Senior Vice President for State Fiscal Policy
As Americans return from vacation to find shrunken state and local services — from fewer teachers in their children’s classrooms to less help for elderly and disabled residents to tuition hikes at public universities — we hope they’ll connect the dots as well as yesterday’s New York Times editorial did:
Washington should have been trying to find a way to help states avoid the layoffs and cutbacks that have contributed heavily to the high unemployment rate. Instead, it seems to be doing everything possible to make the situation worse in state capitals around the country.
That’s because the large federal spending cuts in the recent debt-limit deal will inevitably force large cuts in funding for services that states and localities provide, like transportation, education, and environmental protection.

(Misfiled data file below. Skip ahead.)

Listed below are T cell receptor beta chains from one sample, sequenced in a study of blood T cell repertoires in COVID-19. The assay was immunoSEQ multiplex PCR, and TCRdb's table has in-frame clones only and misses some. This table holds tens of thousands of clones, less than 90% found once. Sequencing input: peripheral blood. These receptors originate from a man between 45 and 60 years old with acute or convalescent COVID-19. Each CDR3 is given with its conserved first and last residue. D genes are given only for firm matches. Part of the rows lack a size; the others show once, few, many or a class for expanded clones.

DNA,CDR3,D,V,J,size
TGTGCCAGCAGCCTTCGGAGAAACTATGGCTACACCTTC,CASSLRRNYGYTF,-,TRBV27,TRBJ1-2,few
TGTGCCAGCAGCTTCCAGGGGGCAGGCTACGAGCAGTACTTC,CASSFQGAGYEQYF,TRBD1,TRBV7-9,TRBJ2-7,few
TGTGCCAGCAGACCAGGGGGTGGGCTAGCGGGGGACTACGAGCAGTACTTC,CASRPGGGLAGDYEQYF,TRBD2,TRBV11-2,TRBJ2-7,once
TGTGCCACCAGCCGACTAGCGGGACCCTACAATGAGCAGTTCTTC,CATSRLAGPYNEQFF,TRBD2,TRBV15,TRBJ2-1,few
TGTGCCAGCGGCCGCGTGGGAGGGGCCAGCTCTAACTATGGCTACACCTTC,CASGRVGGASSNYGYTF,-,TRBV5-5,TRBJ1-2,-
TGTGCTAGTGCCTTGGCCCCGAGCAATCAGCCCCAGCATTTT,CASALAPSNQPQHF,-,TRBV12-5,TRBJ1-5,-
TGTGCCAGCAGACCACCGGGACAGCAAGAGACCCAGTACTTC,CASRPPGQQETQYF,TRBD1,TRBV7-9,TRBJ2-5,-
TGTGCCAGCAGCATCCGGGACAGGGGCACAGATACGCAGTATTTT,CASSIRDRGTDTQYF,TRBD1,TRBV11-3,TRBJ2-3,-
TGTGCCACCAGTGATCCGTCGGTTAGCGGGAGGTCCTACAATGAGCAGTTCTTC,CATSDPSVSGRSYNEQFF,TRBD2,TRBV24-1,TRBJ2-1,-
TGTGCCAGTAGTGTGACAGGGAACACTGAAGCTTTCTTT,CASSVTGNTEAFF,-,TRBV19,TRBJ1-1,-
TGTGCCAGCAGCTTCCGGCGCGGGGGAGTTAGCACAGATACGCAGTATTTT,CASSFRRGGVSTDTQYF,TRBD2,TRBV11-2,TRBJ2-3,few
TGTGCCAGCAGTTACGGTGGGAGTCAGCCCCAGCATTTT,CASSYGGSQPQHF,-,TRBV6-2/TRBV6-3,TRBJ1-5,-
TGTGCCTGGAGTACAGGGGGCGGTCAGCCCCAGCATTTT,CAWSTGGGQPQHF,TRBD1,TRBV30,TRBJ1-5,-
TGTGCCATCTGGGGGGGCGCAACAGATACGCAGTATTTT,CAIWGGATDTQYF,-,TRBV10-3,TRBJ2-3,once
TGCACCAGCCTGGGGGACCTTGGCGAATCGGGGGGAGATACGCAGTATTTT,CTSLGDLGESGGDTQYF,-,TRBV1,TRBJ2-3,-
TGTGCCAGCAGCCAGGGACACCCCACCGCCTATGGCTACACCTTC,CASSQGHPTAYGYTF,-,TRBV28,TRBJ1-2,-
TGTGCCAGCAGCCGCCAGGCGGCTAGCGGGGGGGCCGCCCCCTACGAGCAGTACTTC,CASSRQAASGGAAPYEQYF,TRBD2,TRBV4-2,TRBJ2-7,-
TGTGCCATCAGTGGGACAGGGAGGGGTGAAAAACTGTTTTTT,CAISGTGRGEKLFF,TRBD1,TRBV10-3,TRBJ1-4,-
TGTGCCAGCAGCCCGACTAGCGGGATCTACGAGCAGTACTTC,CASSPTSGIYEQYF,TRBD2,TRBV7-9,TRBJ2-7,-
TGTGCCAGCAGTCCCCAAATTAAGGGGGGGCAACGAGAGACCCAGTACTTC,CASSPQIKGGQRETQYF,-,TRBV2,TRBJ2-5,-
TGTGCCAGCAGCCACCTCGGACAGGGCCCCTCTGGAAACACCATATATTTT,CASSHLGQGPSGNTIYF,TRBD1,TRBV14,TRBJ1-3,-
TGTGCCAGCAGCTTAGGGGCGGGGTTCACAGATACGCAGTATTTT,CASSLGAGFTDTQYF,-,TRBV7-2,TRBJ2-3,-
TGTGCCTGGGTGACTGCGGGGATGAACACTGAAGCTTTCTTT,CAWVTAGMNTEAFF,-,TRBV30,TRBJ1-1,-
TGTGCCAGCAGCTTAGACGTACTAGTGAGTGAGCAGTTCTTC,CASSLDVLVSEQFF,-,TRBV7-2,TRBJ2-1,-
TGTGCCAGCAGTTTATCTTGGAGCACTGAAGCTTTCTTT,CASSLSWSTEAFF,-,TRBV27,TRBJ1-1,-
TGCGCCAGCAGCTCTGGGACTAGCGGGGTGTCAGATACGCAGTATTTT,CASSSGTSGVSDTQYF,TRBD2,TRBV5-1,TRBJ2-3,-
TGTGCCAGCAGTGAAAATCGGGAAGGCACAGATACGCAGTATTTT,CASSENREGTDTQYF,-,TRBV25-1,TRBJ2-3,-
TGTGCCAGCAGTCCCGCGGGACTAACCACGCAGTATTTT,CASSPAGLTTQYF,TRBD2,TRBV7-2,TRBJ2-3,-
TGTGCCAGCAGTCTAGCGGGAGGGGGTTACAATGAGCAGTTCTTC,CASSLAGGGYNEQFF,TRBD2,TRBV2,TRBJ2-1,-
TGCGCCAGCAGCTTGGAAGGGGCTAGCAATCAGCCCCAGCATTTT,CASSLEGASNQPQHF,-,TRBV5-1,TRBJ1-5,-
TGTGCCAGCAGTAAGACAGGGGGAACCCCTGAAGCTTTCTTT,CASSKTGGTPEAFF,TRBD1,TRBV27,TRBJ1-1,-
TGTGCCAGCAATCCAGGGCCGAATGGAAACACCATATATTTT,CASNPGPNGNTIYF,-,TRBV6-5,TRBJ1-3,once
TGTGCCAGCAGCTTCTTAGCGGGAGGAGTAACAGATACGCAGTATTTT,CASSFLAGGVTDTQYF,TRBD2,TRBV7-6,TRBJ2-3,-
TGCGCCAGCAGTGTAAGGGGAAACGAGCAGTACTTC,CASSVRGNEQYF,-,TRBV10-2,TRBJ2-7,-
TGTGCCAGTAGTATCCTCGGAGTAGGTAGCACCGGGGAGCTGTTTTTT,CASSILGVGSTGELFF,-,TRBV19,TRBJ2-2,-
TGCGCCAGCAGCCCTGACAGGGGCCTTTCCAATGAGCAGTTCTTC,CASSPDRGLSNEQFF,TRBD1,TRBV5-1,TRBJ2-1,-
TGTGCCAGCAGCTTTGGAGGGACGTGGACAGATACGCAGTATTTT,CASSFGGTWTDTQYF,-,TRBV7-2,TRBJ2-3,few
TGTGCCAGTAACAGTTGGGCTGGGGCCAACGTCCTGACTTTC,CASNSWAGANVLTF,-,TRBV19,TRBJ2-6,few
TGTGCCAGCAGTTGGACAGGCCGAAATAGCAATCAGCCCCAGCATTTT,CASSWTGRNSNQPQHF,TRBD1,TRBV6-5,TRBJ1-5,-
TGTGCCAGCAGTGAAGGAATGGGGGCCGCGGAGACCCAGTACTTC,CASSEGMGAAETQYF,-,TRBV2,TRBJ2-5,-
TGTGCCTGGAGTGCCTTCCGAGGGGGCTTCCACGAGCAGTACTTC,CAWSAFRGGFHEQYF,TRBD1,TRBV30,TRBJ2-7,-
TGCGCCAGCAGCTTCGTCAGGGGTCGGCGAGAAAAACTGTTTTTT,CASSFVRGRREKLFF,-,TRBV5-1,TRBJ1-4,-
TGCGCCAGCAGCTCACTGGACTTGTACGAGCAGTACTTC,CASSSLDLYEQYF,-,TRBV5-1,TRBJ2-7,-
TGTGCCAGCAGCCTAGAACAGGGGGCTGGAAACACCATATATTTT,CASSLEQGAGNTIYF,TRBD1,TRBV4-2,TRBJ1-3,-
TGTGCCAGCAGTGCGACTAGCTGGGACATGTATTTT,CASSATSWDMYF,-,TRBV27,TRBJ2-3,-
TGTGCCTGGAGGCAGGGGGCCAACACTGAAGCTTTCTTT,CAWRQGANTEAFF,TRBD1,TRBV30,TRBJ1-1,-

For four years, states and localities have closed their recession-induced budget shortfalls by cutting services, eliminating more than half a million public-sector jobs (see graph), and — to a much lesser degree — raising revenues. They’ll likely have to take more painful steps like these in response to cuts in federal aid.
The Times notes that state spending “is where government hits closest to home, affecting the size of classrooms, the bulbs in streetlights, the asphalt in potholes, and the lines in emergency rooms,” and it warns that continued cuts in state and local services will “mak[e] life more difficult in every city and town.” That’s the last thing this nation needs.